1 - Public print server of Internet allows any non admin user to install the printer, and grand system admin rights to attacker.... You understand that a simple script could achieve this on any Windows machine with an internet access, brilliant - Remote print server gives anyone Windows admin privileges on a PC , I let you just imagine how easy it is to take over a system with this.


One of the most widely accepted truths in computer security is that the community is playing a game we are destined to lose: attackers will always have quantitatively less work per unit time and more operational leeway than defenders. Computer scientists and policy analysts share a quest to understand and conquer the advantages that accrue to an attacker by dint of this asymmetry. Like all hard truths, it is difficult to accept that we are engaged in an ultimately useless endeavor, and so we persevere in incremental improvements that do nothing to change the underlying structure. Is it really possible to eliminate or significantly reduce the inherent edge that attackers possess? If it is, should we? This essay considers the nature of asymmetry in cybersecurity. Embedded in this consideration is the need to bridge the language difference between the security community and policy experts. The first reaction to deal with this communication barrier is to link the worlds via analogy. This instinct is vitally wrong. The jargon used in the field of computer security versus that of public policy raises artificial barriers to mutual understanding, diminishing our ability to address the challenges of an asymmetric adversary.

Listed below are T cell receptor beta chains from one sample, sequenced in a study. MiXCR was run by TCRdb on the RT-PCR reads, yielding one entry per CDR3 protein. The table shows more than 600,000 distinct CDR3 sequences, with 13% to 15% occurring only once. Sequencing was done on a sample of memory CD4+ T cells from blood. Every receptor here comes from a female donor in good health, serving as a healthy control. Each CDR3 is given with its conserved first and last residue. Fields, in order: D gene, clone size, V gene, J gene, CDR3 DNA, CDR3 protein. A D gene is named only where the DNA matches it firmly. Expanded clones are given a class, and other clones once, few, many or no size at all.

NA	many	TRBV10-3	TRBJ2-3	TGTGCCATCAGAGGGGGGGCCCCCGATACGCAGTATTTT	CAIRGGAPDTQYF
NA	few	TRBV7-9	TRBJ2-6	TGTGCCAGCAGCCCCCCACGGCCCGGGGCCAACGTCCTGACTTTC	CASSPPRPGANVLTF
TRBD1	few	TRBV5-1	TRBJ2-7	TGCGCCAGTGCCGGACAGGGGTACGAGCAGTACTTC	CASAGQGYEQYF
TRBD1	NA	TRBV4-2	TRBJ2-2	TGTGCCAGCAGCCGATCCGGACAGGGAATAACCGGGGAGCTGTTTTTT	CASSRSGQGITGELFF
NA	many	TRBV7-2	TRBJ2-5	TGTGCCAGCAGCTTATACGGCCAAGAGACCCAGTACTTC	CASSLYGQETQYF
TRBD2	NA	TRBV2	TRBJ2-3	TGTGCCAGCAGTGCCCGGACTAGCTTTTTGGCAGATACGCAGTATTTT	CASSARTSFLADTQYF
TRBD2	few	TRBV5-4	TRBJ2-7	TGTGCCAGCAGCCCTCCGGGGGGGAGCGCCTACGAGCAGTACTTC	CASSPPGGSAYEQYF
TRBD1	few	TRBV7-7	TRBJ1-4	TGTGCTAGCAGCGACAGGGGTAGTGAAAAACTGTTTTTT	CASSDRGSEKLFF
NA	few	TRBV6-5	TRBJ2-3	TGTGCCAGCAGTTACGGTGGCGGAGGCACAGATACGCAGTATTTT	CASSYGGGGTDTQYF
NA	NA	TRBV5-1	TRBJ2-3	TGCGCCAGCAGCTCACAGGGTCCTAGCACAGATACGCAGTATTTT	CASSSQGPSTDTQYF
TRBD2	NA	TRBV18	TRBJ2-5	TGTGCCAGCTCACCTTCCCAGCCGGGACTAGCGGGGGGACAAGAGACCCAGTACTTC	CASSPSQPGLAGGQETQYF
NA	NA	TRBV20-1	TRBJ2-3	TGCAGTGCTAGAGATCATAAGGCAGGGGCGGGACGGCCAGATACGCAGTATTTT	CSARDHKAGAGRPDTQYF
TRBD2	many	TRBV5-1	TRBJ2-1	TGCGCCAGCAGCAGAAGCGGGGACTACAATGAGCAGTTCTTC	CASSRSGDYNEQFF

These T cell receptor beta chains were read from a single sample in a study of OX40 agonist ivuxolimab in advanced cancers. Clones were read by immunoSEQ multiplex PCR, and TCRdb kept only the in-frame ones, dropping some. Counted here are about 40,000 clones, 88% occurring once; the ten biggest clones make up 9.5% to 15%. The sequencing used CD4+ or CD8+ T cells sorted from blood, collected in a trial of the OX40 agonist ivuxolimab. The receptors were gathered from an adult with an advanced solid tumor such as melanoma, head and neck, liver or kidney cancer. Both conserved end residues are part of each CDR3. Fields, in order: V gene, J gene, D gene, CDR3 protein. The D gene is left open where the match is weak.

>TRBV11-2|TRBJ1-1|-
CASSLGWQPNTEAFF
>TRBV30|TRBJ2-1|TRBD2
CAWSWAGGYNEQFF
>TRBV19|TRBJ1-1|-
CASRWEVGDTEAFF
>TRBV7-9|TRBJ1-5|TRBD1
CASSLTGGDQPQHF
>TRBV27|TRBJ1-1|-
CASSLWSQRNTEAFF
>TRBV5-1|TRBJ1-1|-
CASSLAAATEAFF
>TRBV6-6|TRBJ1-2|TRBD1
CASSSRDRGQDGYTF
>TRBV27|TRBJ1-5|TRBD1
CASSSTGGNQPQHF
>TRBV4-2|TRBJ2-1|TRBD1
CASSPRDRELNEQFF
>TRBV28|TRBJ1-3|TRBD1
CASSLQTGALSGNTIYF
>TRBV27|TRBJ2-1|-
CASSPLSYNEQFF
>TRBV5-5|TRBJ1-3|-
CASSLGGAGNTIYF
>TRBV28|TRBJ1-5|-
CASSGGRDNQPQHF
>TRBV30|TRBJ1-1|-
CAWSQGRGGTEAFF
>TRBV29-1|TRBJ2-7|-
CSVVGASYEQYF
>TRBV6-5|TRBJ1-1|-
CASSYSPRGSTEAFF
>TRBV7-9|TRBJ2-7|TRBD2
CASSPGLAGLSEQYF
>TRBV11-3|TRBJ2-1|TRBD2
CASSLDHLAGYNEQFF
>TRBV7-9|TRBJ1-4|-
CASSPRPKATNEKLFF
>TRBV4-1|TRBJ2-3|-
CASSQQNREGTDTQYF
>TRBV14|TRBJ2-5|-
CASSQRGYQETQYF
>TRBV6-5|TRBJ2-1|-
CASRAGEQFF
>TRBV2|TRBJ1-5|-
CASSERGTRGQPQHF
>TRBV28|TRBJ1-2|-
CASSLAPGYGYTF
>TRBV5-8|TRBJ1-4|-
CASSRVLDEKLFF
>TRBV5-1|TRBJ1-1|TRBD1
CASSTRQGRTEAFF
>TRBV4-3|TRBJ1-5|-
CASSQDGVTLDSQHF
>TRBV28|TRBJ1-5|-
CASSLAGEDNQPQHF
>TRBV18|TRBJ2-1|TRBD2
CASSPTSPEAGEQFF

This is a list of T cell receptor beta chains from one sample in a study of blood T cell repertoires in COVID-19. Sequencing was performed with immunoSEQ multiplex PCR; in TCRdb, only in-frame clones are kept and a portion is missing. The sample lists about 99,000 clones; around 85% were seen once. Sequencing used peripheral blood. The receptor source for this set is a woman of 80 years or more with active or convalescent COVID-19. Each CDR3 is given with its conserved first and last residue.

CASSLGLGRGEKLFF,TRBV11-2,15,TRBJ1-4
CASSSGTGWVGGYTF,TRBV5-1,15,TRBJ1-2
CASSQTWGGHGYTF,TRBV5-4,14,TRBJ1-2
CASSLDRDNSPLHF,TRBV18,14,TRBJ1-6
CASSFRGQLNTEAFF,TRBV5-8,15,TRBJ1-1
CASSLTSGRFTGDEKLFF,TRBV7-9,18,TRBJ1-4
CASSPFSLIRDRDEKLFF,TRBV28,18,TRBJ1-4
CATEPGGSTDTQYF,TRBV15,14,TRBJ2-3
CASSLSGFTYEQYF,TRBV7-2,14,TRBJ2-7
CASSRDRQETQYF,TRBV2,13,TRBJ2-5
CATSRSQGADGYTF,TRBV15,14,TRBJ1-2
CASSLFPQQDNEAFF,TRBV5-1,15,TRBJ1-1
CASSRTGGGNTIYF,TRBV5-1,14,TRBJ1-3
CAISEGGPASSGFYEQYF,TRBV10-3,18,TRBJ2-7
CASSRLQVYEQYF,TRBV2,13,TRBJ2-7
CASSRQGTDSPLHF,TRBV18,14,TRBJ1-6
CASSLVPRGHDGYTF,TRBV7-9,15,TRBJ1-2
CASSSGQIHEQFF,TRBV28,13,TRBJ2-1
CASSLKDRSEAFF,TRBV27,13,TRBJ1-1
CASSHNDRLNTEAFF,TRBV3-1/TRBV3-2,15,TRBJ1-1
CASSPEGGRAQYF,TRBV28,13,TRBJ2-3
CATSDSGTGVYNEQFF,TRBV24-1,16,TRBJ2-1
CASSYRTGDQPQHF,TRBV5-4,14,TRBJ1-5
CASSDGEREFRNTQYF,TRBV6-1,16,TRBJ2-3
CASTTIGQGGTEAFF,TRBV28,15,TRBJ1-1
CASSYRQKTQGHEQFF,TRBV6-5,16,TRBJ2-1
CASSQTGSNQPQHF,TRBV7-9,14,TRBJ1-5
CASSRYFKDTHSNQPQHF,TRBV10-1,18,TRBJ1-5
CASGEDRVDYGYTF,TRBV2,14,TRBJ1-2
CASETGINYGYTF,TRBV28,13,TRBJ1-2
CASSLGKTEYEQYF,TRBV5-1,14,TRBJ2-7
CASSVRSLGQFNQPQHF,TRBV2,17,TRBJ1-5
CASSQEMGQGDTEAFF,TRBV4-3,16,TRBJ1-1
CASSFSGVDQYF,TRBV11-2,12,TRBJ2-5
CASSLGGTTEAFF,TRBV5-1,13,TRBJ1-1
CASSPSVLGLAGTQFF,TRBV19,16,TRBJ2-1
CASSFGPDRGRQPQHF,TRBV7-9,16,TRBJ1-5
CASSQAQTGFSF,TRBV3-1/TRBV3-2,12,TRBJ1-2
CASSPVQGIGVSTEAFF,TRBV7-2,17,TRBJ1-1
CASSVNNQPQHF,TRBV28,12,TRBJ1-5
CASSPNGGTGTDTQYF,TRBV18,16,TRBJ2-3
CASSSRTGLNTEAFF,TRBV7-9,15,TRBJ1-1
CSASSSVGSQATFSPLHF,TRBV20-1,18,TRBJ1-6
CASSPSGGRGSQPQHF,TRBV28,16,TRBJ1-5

There are a variety of partial answers to the question above, including market pressures (e.g., make the software work and bolt on security later) and user-interface or user-experience shortcomings, but the underlying reason is the existence of an imbalance between the respective workloads of attackers and defenders. The rational defender must protect against all known (and unknown) vulnerabilities, while the rational attacker need only find one flaw or vulnerability. Accepting this truth leads to the recognition of a fundamental imbalance in effort between attacker and defender. Defenders, if they are not to play a hopeless game, must constantly identify and eliminate flaws in their defence posture. The defender must constantly play the role of all the conceivable possible attackers. But the imaginations of defenders are constrained because they are thinking of how things should work rather than how they can be made to fail.


So which view is correct? The core of the asymmetric model of cybersecurity is the focus on the distribution of vulnerabilities. Most computers share the same vulnerabilities. This monoculture provides a force multiplier to an attacker.3 An attacker needs only develop a small set of exploits for a small number of vulnerabilities over a short time scale and then repeatedly reap the rewards of this investment. Defenders, on the other hand, must identify and fix a larger number of vulnerabilities in a smaller timescale. This is the heart of the asymmetric problem: defenders have comparatively more cost in relatively less time. Even if a single vulnerability is eliminated, the attacker can still rely on the potency of the rest of their collection to attack the rest of the computing population.


Whether you like or dislike that definition, here is a subversive thought arising from it: maybe we should not seek to eliminate asymmetry after all. Perhaps the status quo is a desirable equilibrium. Perhaps you do not want to eliminate the attacker's advantage because one day, the attacker might be you. 041b061a72